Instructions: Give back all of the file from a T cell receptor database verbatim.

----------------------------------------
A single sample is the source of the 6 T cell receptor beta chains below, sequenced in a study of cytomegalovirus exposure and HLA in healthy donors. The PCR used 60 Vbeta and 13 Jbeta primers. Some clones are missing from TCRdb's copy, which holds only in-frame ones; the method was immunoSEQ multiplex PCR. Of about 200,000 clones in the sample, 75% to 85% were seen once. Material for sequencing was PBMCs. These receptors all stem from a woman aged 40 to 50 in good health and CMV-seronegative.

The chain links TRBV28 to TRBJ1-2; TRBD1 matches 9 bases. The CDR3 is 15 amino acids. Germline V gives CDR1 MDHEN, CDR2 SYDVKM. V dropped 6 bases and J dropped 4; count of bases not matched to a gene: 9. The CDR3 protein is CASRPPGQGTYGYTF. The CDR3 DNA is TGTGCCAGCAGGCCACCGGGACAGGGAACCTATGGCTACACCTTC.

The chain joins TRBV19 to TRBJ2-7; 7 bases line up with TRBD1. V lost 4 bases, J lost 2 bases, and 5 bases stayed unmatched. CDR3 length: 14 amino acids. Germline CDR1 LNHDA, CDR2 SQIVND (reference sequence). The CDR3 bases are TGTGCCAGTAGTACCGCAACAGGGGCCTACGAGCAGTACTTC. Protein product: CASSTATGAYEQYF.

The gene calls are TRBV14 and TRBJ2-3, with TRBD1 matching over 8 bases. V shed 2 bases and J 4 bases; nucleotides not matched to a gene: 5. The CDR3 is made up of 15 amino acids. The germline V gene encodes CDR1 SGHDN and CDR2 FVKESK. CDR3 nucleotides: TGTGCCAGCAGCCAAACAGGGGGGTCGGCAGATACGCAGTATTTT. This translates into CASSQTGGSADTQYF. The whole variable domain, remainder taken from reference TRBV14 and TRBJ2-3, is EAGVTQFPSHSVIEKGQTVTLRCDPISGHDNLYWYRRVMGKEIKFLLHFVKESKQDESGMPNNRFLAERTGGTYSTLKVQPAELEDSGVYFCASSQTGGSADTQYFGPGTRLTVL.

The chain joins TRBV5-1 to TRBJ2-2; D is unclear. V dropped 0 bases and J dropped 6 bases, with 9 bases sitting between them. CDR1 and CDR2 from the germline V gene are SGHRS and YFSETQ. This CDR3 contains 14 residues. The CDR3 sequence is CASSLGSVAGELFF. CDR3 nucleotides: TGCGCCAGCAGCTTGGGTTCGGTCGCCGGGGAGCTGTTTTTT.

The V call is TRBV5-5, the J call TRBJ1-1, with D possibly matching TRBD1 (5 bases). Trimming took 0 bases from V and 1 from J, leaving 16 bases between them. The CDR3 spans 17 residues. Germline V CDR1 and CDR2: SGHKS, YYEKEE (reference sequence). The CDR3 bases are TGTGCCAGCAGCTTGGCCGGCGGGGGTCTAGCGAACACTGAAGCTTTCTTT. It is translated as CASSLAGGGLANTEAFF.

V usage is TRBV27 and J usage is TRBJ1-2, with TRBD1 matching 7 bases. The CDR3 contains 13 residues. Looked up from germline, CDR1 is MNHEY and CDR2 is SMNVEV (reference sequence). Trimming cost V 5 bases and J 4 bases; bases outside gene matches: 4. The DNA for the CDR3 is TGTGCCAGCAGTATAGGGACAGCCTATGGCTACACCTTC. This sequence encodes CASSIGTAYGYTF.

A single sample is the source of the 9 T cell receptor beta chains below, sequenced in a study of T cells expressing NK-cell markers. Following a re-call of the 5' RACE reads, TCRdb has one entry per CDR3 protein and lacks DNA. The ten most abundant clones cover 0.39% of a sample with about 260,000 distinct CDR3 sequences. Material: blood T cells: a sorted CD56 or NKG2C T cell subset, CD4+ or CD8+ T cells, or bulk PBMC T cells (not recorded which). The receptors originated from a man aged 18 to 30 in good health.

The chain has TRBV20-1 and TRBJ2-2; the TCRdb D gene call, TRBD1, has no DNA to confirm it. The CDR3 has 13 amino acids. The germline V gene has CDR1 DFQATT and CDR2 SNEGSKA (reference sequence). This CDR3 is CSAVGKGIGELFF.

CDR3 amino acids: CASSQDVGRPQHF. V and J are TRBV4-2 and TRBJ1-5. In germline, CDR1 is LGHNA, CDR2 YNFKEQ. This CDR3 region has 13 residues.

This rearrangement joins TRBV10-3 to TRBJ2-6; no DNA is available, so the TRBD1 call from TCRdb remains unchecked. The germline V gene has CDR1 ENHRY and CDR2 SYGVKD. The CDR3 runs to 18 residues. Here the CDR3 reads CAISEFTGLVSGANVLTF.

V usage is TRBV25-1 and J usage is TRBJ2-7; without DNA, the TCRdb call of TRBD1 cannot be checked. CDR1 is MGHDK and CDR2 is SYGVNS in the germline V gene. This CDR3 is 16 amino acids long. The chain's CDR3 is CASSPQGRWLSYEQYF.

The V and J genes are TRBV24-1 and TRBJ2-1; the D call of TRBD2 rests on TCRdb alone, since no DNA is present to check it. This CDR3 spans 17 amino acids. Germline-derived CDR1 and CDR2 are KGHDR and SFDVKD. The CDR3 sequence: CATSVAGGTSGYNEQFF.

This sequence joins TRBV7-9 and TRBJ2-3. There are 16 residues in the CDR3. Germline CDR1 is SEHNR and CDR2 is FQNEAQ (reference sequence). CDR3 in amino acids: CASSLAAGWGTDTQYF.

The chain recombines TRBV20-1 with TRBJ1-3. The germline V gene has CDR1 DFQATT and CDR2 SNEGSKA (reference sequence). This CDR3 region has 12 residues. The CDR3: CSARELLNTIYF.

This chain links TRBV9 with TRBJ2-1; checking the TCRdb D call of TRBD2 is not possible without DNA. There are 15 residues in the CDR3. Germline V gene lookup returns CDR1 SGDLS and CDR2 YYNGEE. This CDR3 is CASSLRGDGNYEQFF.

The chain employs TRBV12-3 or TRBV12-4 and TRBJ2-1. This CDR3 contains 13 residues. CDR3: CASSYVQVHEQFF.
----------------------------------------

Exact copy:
A single sample is the source of the 6 T cell receptor beta chains below, sequenced in a study of cytomegalovirus exposure and HLA in healthy donors. The PCR used 60 Vbeta and 13 Jbeta primers. Some clones are missing from TCRdb's copy, which holds only in-frame ones; the method was immunoSEQ multiplex PCR. Of about 200,000 clones in the sample, 75% to 85% were seen once. Material for sequencing was PBMCs. These receptors all stem from a woman aged 40 to 50 in good health and CMV-seronegative.

The chain links TRBV28 to TRBJ1-2; TRBD1 matches 9 bases. The CDR3 is 15 amino acids. Germline V gives CDR1 MDHEN, CDR2 SYDVKM. V dropped 6 bases and J dropped 4; count of bases not matched to a gene: 9. The CDR3 protein is CASRPPGQGTYGYTF. The CDR3 DNA is TGTGCCAGCAGGCCACCGGGACAGGGAACCTATGGCTACACCTTC.

The chain joins TRBV19 to TRBJ2-7; 7 bases line up with TRBD1. V lost 4 bases, J lost 2 bases, and 5 bases stayed unmatched. CDR3 length: 14 amino acids. Germline CDR1 LNHDA, CDR2 SQIVND (reference sequence). The CDR3 bases are TGTGCCAGTAGTACCGCAACAGGGGCCTACGAGCAGTACTTC. Protein product: CASSTATGAYEQYF.

The gene calls are TRBV14 and TRBJ2-3, with TRBD1 matching over 8 bases. V shed 2 bases and J 4 bases; nucleotides not matched to a gene: 5. The CDR3 is made up of 15 amino acids. The germline V gene encodes CDR1 SGHDN and CDR2 FVKESK. CDR3 nucleotides: TGTGCCAGCAGCCAAACAGGGGGGTCGGCAGATACGCAGTATTTT. This translates into CASSQTGGSADTQYF. The whole variable domain, remainder taken from reference TRBV14 and TRBJ2-3, is EAGVTQFPSHSVIEKGQTVTLRCDPISGHDNLYWYRRVMGKEIKFLLHFVKESKQDESGMPNNRFLAERTGGTYSTLKVQPAELEDSGVYFCASSQTGGSADTQYFGPGTRLTVL.

The chain joins TRBV5-1 to TRBJ2-2; D is unclear. V dropped 0 bases and J dropped 6 bases, with 9 bases sitting between them. CDR1 and CDR2 from the germline V gene are SGHRS and YFSETQ. This CDR3 contains 14 residues. The CDR3 sequence is CASSLGSVAGELFF. CDR3 nucleotides: TGCGCCAGCAGCTTGGGTTCGGTCGCCGGGGAGCTGTTTTTT.

The V call is TRBV5-5, the J call TRBJ1-1, with D possibly matching TRBD1 (5 bases). Trimming took 0 bases from V and 1 from J, leaving 16 bases between them. The CDR3 spans 17 residues. Germline V CDR1 and CDR2: SGHKS, YYEKEE (reference sequence). The CDR3 bases are TGTGCCAGCAGCTTGGCCGGCGGGGGTCTAGCGAACACTGAAGCTTTCTTT. It is translated as CASSLAGGGLANTEAFF.

V usage is TRBV27 and J usage is TRBJ1-2, with TRBD1 matching 7 bases. The CDR3 contains 13 residues. Looked up from germline, CDR1 is MNHEY and CDR2 is SMNVEV (reference sequence). Trimming cost V 5 bases and J 4 bases; bases outside gene matches: 4. The DNA for the CDR3 is TGTGCCAGCAGTATAGGGACAGCCTATGGCTACACCTTC. This sequence encodes CASSIGTAYGYTF.

A single sample is the source of the 9 T cell receptor beta chains below, sequenced in a study of T cells expressing NK-cell markers. Following a re-call of the 5' RACE reads, TCRdb has one entry per CDR3 protein and lacks DNA. The ten most abundant clones cover 0.39% of a sample with about 260,000 distinct CDR3 sequences. Material: blood T cells: a sorted CD56 or NKG2C T cell subset, CD4+ or CD8+ T cells, or bulk PBMC T cells (not recorded which). The receptors originated from a man aged 18 to 30 in good health.

The chain has TRBV20-1 and TRBJ2-2; the TCRdb D gene call, TRBD1, has no DNA to confirm it. The CDR3 has 13 amino acids. The germline V gene has CDR1 DFQATT and CDR2 SNEGSKA (reference sequence). This CDR3 is CSAVGKGIGELFF.

CDR3 amino acids: CASSQDVGRPQHF. V and J are TRBV4-2 and TRBJ1-5. In germline, CDR1 is LGHNA, CDR2 YNFKEQ. This CDR3 region has 13 residues.

This rearrangement joins TRBV10-3 to TRBJ2-6; no DNA is available, so the TRBD1 call from TCRdb remains unchecked. The germline V gene has CDR1 ENHRY and CDR2 SYGVKD. The CDR3 runs to 18 residues. Here the CDR3 reads CAISEFTGLVSGANVLTF.

V usage is TRBV25-1 and J usage is TRBJ2-7; without DNA, the TCRdb call of TRBD1 cannot be checked. CDR1 is MGHDK and CDR2 is SYGVNS in the germline V gene. This CDR3 is 16 amino acids long. The chain's CDR3 is CASSPQGRWLSYEQYF.

The V and J genes are TRBV24-1 and TRBJ2-1; the D call of TRBD2 rests on TCRdb alone, since no DNA is present to check it. This CDR3 spans 17 amino acids. Germline-derived CDR1 and CDR2 are KGHDR and SFDVKD. The CDR3 sequence: CATSVAGGTSGYNEQFF.

This sequence joins TRBV7-9 and TRBJ2-3. There are 16 residues in the CDR3. Germline CDR1 is SEHNR and CDR2 is FQNEAQ (reference sequence). CDR3 in amino acids: CASSLAAGWGTDTQYF.

The chain recombines TRBV20-1 with TRBJ1-3. The germline V gene has CDR1 DFQATT and CDR2 SNEGSKA (reference sequence). This CDR3 region has 12 residues. The CDR3: CSARELLNTIYF.

This chain links TRBV9 with TRBJ2-1; checking the TCRdb D call of TRBD2 is not possible without DNA. There are 15 residues in the CDR3. Germline V gene lookup returns CDR1 SGDLS and CDR2 YYNGEE. This CDR3 is CASSLRGDGNYEQFF.

The chain employs TRBV12-3 or TRBV12-4 and TRBJ2-1. This CDR3 contains 13 residues. CDR3: CASSYVQVHEQFF.